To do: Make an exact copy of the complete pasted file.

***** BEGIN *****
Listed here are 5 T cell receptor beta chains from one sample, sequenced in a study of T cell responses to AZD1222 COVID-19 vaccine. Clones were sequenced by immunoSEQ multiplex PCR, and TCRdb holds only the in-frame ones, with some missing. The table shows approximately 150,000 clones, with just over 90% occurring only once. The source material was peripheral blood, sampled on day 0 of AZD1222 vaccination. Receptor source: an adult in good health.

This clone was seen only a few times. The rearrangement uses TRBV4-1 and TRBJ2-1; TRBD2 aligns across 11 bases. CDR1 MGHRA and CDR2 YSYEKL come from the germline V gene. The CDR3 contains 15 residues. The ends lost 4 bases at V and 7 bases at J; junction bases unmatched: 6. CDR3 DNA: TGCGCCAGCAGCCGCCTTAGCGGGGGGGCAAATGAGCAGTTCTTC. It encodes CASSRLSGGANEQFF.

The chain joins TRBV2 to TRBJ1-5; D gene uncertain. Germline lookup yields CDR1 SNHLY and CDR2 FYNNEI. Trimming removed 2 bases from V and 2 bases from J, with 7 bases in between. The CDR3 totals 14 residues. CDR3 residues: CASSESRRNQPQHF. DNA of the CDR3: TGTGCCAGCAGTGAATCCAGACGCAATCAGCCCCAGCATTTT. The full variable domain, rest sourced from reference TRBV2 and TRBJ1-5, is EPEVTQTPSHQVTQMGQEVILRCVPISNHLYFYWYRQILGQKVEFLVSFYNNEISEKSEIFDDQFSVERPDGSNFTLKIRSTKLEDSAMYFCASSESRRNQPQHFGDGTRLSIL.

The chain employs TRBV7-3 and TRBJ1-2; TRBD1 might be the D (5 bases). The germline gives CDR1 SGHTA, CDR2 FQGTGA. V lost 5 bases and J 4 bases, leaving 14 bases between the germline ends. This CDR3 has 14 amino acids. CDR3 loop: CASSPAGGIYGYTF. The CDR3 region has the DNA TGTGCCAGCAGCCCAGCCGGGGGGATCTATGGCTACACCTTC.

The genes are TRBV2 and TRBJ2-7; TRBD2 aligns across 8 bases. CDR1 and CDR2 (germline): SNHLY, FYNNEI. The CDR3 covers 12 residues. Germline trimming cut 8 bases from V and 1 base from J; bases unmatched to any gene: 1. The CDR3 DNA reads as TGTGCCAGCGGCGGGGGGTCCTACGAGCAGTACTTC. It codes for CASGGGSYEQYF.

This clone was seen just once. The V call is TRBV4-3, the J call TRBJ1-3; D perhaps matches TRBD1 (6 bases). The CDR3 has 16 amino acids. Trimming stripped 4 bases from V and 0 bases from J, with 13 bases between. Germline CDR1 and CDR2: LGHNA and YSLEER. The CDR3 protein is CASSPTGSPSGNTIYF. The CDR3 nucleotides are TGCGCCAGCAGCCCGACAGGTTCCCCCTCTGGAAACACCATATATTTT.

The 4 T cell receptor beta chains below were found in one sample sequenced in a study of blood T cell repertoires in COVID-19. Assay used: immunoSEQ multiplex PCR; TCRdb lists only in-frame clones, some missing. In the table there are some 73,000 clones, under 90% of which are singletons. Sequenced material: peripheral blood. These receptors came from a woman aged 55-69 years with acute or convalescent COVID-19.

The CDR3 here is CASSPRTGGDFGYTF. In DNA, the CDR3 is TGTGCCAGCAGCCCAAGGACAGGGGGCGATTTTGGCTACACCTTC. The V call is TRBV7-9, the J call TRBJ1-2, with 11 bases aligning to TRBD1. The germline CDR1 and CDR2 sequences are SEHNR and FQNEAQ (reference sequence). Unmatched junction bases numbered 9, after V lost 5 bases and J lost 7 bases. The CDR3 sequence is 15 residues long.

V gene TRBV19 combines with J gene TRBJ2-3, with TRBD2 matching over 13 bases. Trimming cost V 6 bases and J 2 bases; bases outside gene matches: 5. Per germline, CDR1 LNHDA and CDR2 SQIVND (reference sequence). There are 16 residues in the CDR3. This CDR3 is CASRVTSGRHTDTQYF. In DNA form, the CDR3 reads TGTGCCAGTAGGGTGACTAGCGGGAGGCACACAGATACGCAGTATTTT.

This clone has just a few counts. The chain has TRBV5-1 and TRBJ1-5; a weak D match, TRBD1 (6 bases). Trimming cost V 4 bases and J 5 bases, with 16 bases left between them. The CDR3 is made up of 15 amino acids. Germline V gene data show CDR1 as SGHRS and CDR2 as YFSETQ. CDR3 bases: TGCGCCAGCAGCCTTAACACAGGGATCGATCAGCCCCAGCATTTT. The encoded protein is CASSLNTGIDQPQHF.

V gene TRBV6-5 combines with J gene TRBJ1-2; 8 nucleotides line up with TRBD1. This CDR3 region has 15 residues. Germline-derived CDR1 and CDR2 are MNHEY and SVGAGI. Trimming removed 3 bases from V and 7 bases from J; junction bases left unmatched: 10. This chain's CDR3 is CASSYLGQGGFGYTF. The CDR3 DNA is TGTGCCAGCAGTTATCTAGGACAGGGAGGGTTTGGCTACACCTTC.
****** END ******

Listed here are 5 T cell receptor beta chains from one sample, sequenced in a study of T cell responses to AZD1222 COVID-19 vaccine. Clones were sequenced by immunoSEQ multiplex PCR, and TCRdb holds only the in-frame ones, with some missing. The table shows approximately 150,000 clones, with just over 90% occurring only once. The source material was peripheral blood, sampled on day 0 of AZD1222 vaccination. Receptor source: an adult in good health.

This clone was seen only a few times. The rearrangement uses TRBV4-1 and TRBJ2-1; TRBD2 aligns across 11 bases. CDR1 MGHRA and CDR2 YSYEKL come from the germline V gene. The CDR3 contains 15 residues. The ends lost 4 bases at V and 7 bases at J; junction bases unmatched: 6. CDR3 DNA: TGCGCCAGCAGCCGCCTTAGCGGGGGGGCAAATGAGCAGTTCTTC. It encodes CASSRLSGGANEQFF.

The chain joins TRBV2 to TRBJ1-5; D gene uncertain. Germline lookup yields CDR1 SNHLY and CDR2 FYNNEI. Trimming removed 2 bases from V and 2 bases from J, with 7 bases in between. The CDR3 totals 14 residues. CDR3 residues: CASSESRRNQPQHF. DNA of the CDR3: TGTGCCAGCAGTGAATCCAGACGCAATCAGCCCCAGCATTTT. The full variable domain, rest sourced from reference TRBV2 and TRBJ1-5, is EPEVTQTPSHQVTQMGQEVILRCVPISNHLYFYWYRQILGQKVEFLVSFYNNEISEKSEIFDDQFSVERPDGSNFTLKIRSTKLEDSAMYFCASSESRRNQPQHFGDGTRLSIL.

The chain employs TRBV7-3 and TRBJ1-2; TRBD1 might be the D (5 bases). The germline gives CDR1 SGHTA, CDR2 FQGTGA. V lost 5 bases and J 4 bases, leaving 14 bases between the germline ends. This CDR3 has 14 amino acids. CDR3 loop: CASSPAGGIYGYTF. The CDR3 region has the DNA TGTGCCAGCAGCCCAGCCGGGGGGATCTATGGCTACACCTTC.

The genes are TRBV2 and TRBJ2-7; TRBD2 aligns across 8 bases. CDR1 and CDR2 (germline): SNHLY, FYNNEI. The CDR3 covers 12 residues. Germline trimming cut 8 bases from V and 1 base from J; bases unmatched to any gene: 1. The CDR3 DNA reads as TGTGCCAGCGGCGGGGGGTCCTACGAGCAGTACTTC. It codes for CASGGGSYEQYF.

This clone was seen just once. The V call is TRBV4-3, the J call TRBJ1-3; D perhaps matches TRBD1 (6 bases). The CDR3 has 16 amino acids. Trimming stripped 4 bases from V and 0 bases from J, with 13 bases between. Germline CDR1 and CDR2: LGHNA and YSLEER. The CDR3 protein is CASSPTGSPSGNTIYF. The CDR3 nucleotides are TGCGCCAGCAGCCCGACAGGTTCCCCCTCTGGAAACACCATATATTTT.

The 4 T cell receptor beta chains below were found in one sample sequenced in a study of blood T cell repertoires in COVID-19. Assay used: immunoSEQ multiplex PCR; TCRdb lists only in-frame clones, some missing. In the table there are some 73,000 clones, under 90% of which are singletons. Sequenced material: peripheral blood. These receptors came from a woman aged 55-69 years with acute or convalescent COVID-19.

The CDR3 here is CASSPRTGGDFGYTF. In DNA, the CDR3 is TGTGCCAGCAGCCCAAGGACAGGGGGCGATTTTGGCTACACCTTC. The V call is TRBV7-9, the J call TRBJ1-2, with 11 bases aligning to TRBD1. The germline CDR1 and CDR2 sequences are SEHNR and FQNEAQ (reference sequence). Unmatched junction bases numbered 9, after V lost 5 bases and J lost 7 bases. The CDR3 sequence is 15 residues long.

V gene TRBV19 combines with J gene TRBJ2-3, with TRBD2 matching over 13 bases. Trimming cost V 6 bases and J 2 bases; bases outside gene matches: 5. Per germline, CDR1 LNHDA and CDR2 SQIVND (reference sequence). There are 16 residues in the CDR3. This CDR3 is CASRVTSGRHTDTQYF. In DNA form, the CDR3 reads TGTGCCAGTAGGGTGACTAGCGGGAGGCACACAGATACGCAGTATTTT.

This clone has just a few counts. The chain has TRBV5-1 and TRBJ1-5; a weak D match, TRBD1 (6 bases). Trimming cost V 4 bases and J 5 bases, with 16 bases left between them. The CDR3 is made up of 15 amino acids. Germline V gene data show CDR1 as SGHRS and CDR2 as YFSETQ. CDR3 bases: TGCGCCAGCAGCCTTAACACAGGGATCGATCAGCCCCAGCATTTT. The encoded protein is CASSLNTGIDQPQHF.

V gene TRBV6-5 combines with J gene TRBJ1-2; 8 nucleotides line up with TRBD1. This CDR3 region has 15 residues. Germline-derived CDR1 and CDR2 are MNHEY and SVGAGI. Trimming removed 3 bases from V and 7 bases from J; junction bases left unmatched: 10. This chain's CDR3 is CASSYLGQGGFGYTF. The CDR3 DNA is TGTGCCAGCAGTTATCTAGGACAGGGAGGGTTTGGCTACACCTTC.